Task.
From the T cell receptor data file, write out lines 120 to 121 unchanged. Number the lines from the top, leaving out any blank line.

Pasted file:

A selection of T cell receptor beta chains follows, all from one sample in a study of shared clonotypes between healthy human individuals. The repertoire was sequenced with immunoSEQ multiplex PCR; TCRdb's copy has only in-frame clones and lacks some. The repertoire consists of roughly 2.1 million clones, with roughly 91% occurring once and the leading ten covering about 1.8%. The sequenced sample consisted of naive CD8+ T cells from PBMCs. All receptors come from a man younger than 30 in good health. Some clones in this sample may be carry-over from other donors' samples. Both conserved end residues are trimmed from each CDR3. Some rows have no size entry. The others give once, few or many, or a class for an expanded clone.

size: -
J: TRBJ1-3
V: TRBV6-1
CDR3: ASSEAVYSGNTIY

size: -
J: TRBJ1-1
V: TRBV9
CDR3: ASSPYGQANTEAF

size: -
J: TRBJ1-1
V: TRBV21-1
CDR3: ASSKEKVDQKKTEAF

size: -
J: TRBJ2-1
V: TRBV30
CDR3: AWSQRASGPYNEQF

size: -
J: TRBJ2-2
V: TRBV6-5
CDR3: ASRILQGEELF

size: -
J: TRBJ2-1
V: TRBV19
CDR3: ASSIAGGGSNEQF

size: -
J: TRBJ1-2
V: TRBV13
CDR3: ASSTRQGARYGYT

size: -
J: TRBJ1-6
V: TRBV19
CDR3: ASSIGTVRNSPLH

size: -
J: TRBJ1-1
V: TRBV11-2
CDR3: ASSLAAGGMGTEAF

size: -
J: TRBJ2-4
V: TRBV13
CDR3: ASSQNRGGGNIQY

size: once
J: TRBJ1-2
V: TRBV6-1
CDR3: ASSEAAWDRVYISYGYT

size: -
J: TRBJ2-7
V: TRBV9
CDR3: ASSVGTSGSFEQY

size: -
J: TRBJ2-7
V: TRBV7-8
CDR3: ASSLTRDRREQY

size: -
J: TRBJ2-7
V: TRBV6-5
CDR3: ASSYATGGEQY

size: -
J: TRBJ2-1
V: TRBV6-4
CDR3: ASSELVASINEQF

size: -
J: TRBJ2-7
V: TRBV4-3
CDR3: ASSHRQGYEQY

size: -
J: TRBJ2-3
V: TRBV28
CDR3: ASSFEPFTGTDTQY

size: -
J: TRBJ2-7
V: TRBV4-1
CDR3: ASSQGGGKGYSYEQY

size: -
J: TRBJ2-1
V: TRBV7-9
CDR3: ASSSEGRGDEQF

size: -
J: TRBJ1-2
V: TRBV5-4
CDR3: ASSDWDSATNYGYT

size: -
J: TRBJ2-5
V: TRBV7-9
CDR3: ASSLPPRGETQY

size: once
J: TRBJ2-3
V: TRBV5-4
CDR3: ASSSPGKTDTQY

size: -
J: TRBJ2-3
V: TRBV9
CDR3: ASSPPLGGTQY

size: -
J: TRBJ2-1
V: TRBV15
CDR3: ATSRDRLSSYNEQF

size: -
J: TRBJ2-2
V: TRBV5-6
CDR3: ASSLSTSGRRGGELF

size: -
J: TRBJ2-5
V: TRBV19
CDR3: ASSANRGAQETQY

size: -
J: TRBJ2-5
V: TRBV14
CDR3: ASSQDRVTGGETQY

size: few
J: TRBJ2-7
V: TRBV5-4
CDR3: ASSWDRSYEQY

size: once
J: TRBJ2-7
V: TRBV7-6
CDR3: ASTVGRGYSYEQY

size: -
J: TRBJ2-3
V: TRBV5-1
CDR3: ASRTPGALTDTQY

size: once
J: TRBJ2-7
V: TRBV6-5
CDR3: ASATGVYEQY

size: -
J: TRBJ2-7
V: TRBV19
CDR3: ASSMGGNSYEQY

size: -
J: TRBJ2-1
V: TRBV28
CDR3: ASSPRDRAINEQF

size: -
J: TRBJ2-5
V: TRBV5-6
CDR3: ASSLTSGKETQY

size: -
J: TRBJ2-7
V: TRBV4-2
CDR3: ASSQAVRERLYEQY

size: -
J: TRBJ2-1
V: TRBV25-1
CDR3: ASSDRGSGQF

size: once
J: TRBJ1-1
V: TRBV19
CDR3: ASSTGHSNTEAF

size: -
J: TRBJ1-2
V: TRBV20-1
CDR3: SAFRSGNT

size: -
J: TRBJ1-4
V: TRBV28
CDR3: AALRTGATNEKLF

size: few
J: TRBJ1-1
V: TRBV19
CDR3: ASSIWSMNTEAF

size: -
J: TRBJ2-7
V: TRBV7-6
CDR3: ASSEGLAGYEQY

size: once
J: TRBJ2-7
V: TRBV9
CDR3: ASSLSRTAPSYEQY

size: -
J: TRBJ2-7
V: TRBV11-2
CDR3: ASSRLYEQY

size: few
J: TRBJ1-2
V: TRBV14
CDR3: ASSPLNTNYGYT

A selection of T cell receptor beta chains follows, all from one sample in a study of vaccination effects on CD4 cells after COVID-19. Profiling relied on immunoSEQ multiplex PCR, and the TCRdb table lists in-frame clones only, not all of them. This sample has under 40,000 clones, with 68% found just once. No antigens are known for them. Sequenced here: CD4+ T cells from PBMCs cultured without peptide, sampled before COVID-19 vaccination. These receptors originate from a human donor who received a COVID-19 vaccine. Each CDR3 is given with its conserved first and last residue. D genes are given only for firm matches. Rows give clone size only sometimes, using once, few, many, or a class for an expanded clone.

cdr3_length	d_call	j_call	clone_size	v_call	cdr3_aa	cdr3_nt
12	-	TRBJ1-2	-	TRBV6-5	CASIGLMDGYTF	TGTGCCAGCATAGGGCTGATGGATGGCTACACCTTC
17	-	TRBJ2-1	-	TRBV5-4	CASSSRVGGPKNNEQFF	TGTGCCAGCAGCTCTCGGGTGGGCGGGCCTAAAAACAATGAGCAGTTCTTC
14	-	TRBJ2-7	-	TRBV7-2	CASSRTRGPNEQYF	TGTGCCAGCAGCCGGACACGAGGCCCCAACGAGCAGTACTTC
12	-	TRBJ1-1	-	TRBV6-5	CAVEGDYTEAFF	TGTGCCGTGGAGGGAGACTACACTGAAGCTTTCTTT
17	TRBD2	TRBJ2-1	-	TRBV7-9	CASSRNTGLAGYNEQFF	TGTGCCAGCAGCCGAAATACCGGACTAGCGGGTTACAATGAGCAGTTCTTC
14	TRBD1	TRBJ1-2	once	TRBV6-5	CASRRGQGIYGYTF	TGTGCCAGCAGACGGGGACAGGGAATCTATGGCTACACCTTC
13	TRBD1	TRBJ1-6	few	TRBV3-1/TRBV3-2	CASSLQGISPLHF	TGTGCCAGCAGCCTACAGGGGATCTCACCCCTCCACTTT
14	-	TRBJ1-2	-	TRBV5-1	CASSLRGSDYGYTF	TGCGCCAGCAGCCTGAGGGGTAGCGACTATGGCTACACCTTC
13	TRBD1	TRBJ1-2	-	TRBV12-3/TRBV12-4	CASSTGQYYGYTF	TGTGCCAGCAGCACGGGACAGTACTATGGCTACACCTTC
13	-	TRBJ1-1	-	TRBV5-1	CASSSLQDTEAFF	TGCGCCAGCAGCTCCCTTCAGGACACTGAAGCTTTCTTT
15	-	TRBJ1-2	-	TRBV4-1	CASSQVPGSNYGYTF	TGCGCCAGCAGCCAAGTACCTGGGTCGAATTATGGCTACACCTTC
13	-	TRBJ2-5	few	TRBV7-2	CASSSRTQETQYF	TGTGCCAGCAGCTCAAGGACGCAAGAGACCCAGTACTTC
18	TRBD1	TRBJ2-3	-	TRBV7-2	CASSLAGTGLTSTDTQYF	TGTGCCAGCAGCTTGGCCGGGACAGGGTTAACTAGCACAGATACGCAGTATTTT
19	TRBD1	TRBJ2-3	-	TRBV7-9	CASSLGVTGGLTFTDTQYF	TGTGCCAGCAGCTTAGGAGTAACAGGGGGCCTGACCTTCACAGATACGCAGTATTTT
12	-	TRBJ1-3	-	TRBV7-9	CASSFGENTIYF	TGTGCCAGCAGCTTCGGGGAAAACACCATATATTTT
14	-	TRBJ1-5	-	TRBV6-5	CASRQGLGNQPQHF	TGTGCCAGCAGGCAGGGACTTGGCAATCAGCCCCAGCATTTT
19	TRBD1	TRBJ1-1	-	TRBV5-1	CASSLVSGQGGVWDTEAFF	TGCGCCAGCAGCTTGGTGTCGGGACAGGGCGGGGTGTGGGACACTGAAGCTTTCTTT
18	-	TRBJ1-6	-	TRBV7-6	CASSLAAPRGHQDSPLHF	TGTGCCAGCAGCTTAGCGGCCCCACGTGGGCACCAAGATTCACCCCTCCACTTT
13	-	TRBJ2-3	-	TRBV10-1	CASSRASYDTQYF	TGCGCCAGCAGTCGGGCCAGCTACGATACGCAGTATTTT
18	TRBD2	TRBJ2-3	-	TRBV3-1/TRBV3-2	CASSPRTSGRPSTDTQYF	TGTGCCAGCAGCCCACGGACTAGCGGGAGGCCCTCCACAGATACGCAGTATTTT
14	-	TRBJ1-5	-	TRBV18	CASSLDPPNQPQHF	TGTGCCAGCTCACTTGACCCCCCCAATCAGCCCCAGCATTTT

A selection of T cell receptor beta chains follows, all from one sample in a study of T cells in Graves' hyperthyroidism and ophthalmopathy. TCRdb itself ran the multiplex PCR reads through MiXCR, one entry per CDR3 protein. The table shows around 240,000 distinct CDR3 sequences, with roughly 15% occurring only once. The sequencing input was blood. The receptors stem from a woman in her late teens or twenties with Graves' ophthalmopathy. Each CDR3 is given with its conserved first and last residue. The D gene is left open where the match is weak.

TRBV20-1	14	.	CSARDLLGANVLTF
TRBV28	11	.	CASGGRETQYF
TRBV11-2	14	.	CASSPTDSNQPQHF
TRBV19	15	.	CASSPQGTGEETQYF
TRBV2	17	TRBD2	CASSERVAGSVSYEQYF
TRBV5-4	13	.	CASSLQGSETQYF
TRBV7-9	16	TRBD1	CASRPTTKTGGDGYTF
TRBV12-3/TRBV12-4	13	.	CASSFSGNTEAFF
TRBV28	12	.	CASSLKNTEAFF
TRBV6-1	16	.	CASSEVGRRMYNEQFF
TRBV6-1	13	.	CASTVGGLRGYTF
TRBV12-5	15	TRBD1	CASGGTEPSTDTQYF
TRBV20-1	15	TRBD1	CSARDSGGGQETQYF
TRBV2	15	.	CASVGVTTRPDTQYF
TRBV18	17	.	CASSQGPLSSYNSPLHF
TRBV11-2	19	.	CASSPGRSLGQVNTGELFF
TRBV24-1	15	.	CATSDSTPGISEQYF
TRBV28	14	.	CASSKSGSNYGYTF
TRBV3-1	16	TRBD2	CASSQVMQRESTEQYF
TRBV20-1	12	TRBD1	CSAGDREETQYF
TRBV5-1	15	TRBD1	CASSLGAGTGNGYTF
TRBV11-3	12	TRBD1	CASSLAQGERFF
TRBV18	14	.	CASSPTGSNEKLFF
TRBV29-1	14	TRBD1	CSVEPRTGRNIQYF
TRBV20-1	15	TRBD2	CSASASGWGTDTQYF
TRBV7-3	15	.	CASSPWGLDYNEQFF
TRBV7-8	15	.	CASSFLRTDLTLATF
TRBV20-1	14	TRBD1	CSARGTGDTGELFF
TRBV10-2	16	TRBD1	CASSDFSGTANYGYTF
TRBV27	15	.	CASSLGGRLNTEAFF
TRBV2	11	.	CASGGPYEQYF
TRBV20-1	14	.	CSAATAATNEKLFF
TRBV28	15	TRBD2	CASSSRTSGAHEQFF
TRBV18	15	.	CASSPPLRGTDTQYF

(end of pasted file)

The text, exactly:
V: TRBV5-1
CDR3: ASRTPGALTDTQY